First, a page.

Over 300,000 Americans are members of health sharing ministries nationwide and they share over 200 million in health care costs per year according to the Alliance for Health Care Sharing Ministries ( Under the Affordable Care Act (ACA), members of health sharing ministries in existence prior to 1999 are exempt from the ACA’s individual mandate. CMF CURO provides Catholics an affordable alternative to secular medical insurance that is consistent with Catholic teaching, allowing Catholics to protect their religious liberty and their individual right of conscience.

The Christ Medicus Foundation, in Partnership with Samaritan Ministries International is Launching the Nation’s First Catholic based Health Care Sharing Ministry, CMF CURO

CURO in Latin means to care for, cure, heal, and watch over.

CMF CURO is a Catholic Living Health Care Ministry offered by the Christ Medicus Foundation (CMF).

CMF CURO is not insurance. It is Christian caring.

Link to sign up on the CMF CURO web site.


Obamacare vs. Samaritan Health-Care Ministry: A Case Study

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Mutual Aid Societies

Mutual Aid Society

In a landmark 2000 study, historian David Beito carefully documented ways that the welfare state ate like a cancer at – and, hence destroyed many – private civil-society institutions of mutual aid. But some such institutions still exist. Civil society, fortunately, is robust – although not inextinguishable.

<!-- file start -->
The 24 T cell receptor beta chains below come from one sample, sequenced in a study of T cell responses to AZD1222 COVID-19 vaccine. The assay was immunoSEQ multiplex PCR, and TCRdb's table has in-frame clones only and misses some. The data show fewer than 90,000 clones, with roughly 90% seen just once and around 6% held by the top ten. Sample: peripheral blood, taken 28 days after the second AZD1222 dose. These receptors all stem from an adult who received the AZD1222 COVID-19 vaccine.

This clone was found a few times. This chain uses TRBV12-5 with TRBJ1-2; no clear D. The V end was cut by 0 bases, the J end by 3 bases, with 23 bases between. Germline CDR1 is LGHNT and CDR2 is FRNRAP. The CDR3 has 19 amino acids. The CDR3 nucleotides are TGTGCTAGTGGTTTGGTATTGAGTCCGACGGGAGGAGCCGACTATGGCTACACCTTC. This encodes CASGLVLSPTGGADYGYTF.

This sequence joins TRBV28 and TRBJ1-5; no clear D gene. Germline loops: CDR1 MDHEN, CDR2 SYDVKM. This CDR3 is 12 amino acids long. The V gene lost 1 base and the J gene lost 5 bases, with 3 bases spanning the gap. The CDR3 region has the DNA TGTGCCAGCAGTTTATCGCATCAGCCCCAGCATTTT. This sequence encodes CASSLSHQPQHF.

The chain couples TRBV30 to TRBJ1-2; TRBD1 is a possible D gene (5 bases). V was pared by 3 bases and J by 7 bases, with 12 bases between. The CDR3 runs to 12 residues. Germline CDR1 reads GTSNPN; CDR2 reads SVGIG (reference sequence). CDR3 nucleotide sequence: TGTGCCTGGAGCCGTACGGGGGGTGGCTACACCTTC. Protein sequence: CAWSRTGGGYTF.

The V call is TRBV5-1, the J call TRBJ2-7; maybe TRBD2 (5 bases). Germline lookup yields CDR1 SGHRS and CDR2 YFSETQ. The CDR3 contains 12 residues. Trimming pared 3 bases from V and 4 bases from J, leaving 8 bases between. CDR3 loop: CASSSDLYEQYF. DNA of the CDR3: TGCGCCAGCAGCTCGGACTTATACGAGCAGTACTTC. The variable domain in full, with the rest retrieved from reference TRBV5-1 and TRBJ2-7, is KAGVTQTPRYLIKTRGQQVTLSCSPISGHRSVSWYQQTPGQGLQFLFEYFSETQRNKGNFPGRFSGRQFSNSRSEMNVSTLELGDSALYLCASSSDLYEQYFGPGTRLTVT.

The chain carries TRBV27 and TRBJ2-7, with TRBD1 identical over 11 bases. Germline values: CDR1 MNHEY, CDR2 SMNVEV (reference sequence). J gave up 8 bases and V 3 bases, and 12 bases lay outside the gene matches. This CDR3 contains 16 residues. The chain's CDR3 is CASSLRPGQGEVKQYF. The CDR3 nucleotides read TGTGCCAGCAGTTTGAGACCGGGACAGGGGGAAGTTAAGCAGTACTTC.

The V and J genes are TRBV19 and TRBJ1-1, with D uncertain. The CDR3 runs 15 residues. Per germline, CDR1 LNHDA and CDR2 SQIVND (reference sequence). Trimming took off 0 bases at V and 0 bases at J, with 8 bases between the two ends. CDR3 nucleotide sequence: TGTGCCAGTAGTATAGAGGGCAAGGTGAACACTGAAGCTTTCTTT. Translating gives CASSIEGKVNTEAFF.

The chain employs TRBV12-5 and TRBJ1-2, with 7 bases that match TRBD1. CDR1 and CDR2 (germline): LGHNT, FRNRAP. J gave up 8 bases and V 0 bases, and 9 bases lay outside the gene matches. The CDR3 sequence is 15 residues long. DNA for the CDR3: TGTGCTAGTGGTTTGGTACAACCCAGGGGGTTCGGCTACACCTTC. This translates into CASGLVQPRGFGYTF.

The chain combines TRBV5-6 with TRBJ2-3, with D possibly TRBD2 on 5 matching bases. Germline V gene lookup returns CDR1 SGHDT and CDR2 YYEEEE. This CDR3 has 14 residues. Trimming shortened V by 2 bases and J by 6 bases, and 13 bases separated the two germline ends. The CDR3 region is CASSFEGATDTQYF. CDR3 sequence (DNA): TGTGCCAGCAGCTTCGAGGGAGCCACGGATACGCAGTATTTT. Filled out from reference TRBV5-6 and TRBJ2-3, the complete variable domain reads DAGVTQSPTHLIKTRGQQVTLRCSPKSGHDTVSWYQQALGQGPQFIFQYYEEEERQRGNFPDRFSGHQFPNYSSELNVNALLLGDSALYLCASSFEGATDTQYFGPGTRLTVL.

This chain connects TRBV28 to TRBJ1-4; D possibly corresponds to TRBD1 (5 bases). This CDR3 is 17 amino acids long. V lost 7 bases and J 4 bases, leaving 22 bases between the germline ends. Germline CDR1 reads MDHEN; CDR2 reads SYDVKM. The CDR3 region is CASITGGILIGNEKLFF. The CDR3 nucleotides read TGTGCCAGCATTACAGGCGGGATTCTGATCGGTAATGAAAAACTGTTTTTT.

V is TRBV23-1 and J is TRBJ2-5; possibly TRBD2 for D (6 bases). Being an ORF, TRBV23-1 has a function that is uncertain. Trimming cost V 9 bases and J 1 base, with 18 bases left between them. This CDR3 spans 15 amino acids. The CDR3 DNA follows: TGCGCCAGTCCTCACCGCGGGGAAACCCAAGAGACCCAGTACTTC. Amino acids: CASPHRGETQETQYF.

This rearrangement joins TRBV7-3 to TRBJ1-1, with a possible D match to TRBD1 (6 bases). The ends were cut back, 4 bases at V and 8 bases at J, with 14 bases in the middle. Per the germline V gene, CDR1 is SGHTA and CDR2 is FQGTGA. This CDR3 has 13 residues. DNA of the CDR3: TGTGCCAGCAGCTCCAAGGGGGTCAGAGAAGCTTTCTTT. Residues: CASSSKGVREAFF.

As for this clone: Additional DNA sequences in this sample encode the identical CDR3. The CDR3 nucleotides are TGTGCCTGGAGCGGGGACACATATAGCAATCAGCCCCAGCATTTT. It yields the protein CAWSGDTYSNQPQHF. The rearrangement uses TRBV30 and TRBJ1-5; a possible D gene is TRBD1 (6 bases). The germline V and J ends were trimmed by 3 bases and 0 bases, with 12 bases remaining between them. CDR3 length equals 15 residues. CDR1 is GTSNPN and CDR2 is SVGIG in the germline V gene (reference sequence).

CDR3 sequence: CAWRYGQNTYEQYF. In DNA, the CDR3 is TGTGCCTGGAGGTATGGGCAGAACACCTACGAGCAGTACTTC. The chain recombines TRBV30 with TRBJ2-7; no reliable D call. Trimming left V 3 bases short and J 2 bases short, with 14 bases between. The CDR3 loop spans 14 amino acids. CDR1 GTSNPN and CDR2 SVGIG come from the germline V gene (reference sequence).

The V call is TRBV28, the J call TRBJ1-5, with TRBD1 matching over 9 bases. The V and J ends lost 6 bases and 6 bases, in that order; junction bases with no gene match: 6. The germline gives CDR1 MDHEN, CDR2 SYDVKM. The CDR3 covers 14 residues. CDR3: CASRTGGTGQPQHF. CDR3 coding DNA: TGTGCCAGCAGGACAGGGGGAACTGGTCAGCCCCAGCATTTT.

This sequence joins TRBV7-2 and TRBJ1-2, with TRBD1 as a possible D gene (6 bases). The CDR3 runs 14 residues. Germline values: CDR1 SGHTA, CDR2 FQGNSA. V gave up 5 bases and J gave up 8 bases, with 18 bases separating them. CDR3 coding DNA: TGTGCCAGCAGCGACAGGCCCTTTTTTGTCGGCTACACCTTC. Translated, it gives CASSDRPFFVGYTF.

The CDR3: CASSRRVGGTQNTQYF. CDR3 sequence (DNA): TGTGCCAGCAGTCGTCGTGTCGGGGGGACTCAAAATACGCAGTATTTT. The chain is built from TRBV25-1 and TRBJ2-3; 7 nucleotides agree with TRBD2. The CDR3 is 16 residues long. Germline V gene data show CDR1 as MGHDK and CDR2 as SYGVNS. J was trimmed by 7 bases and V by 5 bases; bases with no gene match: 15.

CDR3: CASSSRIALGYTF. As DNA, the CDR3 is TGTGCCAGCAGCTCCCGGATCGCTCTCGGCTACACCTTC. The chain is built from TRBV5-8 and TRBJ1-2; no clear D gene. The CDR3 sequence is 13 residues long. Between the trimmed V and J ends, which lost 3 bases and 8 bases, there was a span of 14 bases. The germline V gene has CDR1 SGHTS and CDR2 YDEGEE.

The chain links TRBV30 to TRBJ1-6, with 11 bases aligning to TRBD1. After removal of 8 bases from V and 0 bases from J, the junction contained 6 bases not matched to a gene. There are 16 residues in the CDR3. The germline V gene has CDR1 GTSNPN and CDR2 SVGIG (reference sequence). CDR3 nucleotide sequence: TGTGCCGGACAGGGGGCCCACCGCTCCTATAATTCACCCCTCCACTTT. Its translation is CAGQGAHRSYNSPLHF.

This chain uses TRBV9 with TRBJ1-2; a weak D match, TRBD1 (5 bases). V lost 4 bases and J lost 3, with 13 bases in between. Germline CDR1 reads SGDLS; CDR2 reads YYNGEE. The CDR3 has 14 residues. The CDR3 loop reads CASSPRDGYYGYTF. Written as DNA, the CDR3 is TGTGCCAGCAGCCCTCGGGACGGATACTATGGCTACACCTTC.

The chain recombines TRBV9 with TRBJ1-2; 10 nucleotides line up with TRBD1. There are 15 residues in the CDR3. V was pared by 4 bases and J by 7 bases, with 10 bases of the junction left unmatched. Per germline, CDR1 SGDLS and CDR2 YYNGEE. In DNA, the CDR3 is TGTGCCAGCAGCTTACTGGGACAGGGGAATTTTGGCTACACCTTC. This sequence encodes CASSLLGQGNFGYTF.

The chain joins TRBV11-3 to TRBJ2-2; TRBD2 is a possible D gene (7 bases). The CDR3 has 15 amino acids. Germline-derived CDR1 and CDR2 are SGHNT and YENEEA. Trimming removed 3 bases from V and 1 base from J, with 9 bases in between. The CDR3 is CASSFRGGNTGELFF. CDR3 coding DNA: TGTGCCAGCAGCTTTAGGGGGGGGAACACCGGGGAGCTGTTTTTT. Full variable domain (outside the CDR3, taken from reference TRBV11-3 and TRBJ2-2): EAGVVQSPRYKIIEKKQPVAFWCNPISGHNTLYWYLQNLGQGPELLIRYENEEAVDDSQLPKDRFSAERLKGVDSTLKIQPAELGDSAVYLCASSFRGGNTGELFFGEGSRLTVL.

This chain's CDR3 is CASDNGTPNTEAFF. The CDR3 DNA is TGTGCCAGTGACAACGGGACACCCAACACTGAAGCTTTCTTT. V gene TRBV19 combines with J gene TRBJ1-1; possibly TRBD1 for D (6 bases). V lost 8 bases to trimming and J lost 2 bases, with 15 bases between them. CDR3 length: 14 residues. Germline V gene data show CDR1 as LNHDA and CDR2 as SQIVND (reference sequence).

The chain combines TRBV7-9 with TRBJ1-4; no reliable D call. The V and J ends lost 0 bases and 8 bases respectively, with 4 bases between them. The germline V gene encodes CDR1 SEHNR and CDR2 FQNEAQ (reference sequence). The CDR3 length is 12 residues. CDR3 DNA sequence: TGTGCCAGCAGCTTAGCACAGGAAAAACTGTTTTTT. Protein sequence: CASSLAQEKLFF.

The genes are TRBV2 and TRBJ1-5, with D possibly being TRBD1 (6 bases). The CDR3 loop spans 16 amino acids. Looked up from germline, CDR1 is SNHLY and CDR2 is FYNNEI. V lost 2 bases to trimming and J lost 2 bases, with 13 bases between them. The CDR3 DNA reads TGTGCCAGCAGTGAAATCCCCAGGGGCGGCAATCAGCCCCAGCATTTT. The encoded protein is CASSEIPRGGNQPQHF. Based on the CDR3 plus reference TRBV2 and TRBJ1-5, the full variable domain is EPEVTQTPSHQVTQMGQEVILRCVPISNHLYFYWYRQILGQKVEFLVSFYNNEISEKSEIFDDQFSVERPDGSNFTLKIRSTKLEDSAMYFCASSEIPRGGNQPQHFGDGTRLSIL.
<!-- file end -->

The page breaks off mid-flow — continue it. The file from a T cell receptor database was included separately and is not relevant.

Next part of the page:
Destroying Civil Society

Samaritan Ministries – a Biblical, non-insurance approach to health care needs

Many people think life without the welfare state would be chaos. In their minds, nobody would help support the less fortunate, and there would be riots in the streets. Little do they know that people found innovative ways of supporting each other before the welfare state existed. One of the most important of these ways was the mutual-aid society.

Mutual aid, also known as fraternalism, refers to social organizations that gathered dues and paid benefits to members facing hardship. According to David Beito in From Mutual Aid to the Welfare State, there was a “great stigma” attached to accepting government aid or private charity during the late 18th and early 19th centuries. Mutual aid, on the other hand, did not carry the same stigma. It was based on reciprocity: today’s mutual-aid recipient could be tomorrow’s donor, and vice versa.

Welfare before the Welfare State